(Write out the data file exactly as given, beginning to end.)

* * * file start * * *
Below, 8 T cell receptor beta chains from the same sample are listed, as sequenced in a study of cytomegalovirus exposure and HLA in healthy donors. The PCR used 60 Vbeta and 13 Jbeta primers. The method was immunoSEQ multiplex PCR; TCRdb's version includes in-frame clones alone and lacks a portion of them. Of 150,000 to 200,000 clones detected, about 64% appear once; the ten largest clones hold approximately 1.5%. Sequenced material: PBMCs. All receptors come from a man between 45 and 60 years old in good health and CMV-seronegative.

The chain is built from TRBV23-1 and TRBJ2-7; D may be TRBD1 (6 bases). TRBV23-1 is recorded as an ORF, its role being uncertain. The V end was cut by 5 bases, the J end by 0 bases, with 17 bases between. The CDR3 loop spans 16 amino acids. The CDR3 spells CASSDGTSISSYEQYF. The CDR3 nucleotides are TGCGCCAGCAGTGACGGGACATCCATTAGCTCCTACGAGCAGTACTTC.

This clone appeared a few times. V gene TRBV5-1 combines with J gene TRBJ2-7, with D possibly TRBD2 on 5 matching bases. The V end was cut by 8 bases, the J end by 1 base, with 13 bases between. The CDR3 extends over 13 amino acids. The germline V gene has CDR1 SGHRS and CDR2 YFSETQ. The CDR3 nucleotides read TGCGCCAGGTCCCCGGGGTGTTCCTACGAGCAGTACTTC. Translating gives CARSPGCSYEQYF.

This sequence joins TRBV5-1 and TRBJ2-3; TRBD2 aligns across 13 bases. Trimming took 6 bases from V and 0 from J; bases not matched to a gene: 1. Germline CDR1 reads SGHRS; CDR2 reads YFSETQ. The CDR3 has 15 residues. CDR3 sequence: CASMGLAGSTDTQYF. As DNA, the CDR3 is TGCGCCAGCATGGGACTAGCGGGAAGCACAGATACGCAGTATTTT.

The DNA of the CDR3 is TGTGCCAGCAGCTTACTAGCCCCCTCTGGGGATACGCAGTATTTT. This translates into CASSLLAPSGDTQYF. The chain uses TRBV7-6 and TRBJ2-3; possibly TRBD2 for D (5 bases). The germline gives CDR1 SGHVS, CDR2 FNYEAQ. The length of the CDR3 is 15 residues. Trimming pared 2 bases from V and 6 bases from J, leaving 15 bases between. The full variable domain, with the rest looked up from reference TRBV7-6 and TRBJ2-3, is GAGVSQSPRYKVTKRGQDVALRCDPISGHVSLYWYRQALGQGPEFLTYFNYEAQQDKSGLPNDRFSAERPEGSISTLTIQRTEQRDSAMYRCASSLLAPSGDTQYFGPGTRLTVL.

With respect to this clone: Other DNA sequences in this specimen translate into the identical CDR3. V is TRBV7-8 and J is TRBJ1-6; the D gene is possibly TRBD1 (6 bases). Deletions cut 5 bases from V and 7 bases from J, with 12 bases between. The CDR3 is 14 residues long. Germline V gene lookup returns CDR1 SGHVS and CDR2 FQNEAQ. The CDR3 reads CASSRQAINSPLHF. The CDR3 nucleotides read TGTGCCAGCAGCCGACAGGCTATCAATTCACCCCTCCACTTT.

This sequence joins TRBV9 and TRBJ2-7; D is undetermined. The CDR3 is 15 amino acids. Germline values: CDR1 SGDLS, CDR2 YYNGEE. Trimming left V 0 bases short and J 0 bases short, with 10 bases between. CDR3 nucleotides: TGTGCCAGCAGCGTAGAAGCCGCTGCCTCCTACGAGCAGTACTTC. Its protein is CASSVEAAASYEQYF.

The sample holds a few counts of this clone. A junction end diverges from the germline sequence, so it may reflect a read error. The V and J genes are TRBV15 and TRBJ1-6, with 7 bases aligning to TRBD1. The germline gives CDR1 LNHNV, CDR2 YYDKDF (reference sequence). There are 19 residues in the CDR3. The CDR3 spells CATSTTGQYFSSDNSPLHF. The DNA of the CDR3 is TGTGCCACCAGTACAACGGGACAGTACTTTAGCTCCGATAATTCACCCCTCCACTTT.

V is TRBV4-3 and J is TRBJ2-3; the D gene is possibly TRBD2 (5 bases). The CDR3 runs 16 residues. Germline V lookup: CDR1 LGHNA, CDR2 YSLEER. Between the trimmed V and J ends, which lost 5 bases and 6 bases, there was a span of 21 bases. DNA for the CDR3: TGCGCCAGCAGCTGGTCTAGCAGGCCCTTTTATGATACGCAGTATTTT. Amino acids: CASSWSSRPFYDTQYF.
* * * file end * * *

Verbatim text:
Below, 8 T cell receptor beta chains from the same sample are listed, as sequenced in a study of cytomegalovirus exposure and HLA in healthy donors. The PCR used 60 Vbeta and 13 Jbeta primers. The method was immunoSEQ multiplex PCR; TCRdb's version includes in-frame clones alone and lacks a portion of them. Of 150,000 to 200,000 clones detected, about 64% appear once; the ten largest clones hold approximately 1.5%. Sequenced material: PBMCs. All receptors come from a man between 45 and 60 years old in good health and CMV-seronegative.

The chain is built from TRBV23-1 and TRBJ2-7; D may be TRBD1 (6 bases). TRBV23-1 is recorded as an ORF, its role being uncertain. The V end was cut by 5 bases, the J end by 0 bases, with 17 bases between. The CDR3 loop spans 16 amino acids. The CDR3 spells CASSDGTSISSYEQYF. The CDR3 nucleotides are TGCGCCAGCAGTGACGGGACATCCATTAGCTCCTACGAGCAGTACTTC.

This clone appeared a few times. V gene TRBV5-1 combines with J gene TRBJ2-7, with D possibly TRBD2 on 5 matching bases. The V end was cut by 8 bases, the J end by 1 base, with 13 bases between. The CDR3 extends over 13 amino acids. The germline V gene has CDR1 SGHRS and CDR2 YFSETQ. The CDR3 nucleotides read TGCGCCAGGTCCCCGGGGTGTTCCTACGAGCAGTACTTC. Translating gives CARSPGCSYEQYF.

This sequence joins TRBV5-1 and TRBJ2-3; TRBD2 aligns across 13 bases. Trimming took 6 bases from V and 0 from J; bases not matched to a gene: 1. Germline CDR1 reads SGHRS; CDR2 reads YFSETQ. The CDR3 has 15 residues. CDR3 sequence: CASMGLAGSTDTQYF. As DNA, the CDR3 is TGCGCCAGCATGGGACTAGCGGGAAGCACAGATACGCAGTATTTT.

The DNA of the CDR3 is TGTGCCAGCAGCTTACTAGCCCCCTCTGGGGATACGCAGTATTTT. This translates into CASSLLAPSGDTQYF. The chain uses TRBV7-6 and TRBJ2-3; possibly TRBD2 for D (5 bases). The germline gives CDR1 SGHVS, CDR2 FNYEAQ. The length of the CDR3 is 15 residues. Trimming pared 2 bases from V and 6 bases from J, leaving 15 bases between. The full variable domain, with the rest looked up from reference TRBV7-6 and TRBJ2-3, is GAGVSQSPRYKVTKRGQDVALRCDPISGHVSLYWYRQALGQGPEFLTYFNYEAQQDKSGLPNDRFSAERPEGSISTLTIQRTEQRDSAMYRCASSLLAPSGDTQYFGPGTRLTVL.

With respect to this clone: Other DNA sequences in this specimen translate into the identical CDR3. V is TRBV7-8 and J is TRBJ1-6; the D gene is possibly TRBD1 (6 bases). Deletions cut 5 bases from V and 7 bases from J, with 12 bases between. The CDR3 is 14 residues long. Germline V gene lookup returns CDR1 SGHVS and CDR2 FQNEAQ. The CDR3 reads CASSRQAINSPLHF. The CDR3 nucleotides read TGTGCCAGCAGCCGACAGGCTATCAATTCACCCCTCCACTTT.

This sequence joins TRBV9 and TRBJ2-7; D is undetermined. The CDR3 is 15 amino acids. Germline values: CDR1 SGDLS, CDR2 YYNGEE. Trimming left V 0 bases short and J 0 bases short, with 10 bases between. CDR3 nucleotides: TGTGCCAGCAGCGTAGAAGCCGCTGCCTCCTACGAGCAGTACTTC. Its protein is CASSVEAAASYEQYF.

The sample holds a few counts of this clone. A junction end diverges from the germline sequence, so it may reflect a read error. The V and J genes are TRBV15 and TRBJ1-6, with 7 bases aligning to TRBD1. The germline gives CDR1 LNHNV, CDR2 YYDKDF (reference sequence). There are 19 residues in the CDR3. The CDR3 spells CATSTTGQYFSSDNSPLHF. The DNA of the CDR3 is TGTGCCACCAGTACAACGGGACAGTACTTTAGCTCCGATAATTCACCCCTCCACTTT.

V is TRBV4-3 and J is TRBJ2-3; the D gene is possibly TRBD2 (5 bases). The CDR3 runs 16 residues. Germline V lookup: CDR1 LGHNA, CDR2 YSLEER. Between the trimmed V and J ends, which lost 5 bases and 6 bases, there was a span of 21 bases. DNA for the CDR3: TGCGCCAGCAGCTGGTCTAGCAGGCCCTTTTATGATACGCAGTATTTT. Amino acids: CASSWSSRPFYDTQYF.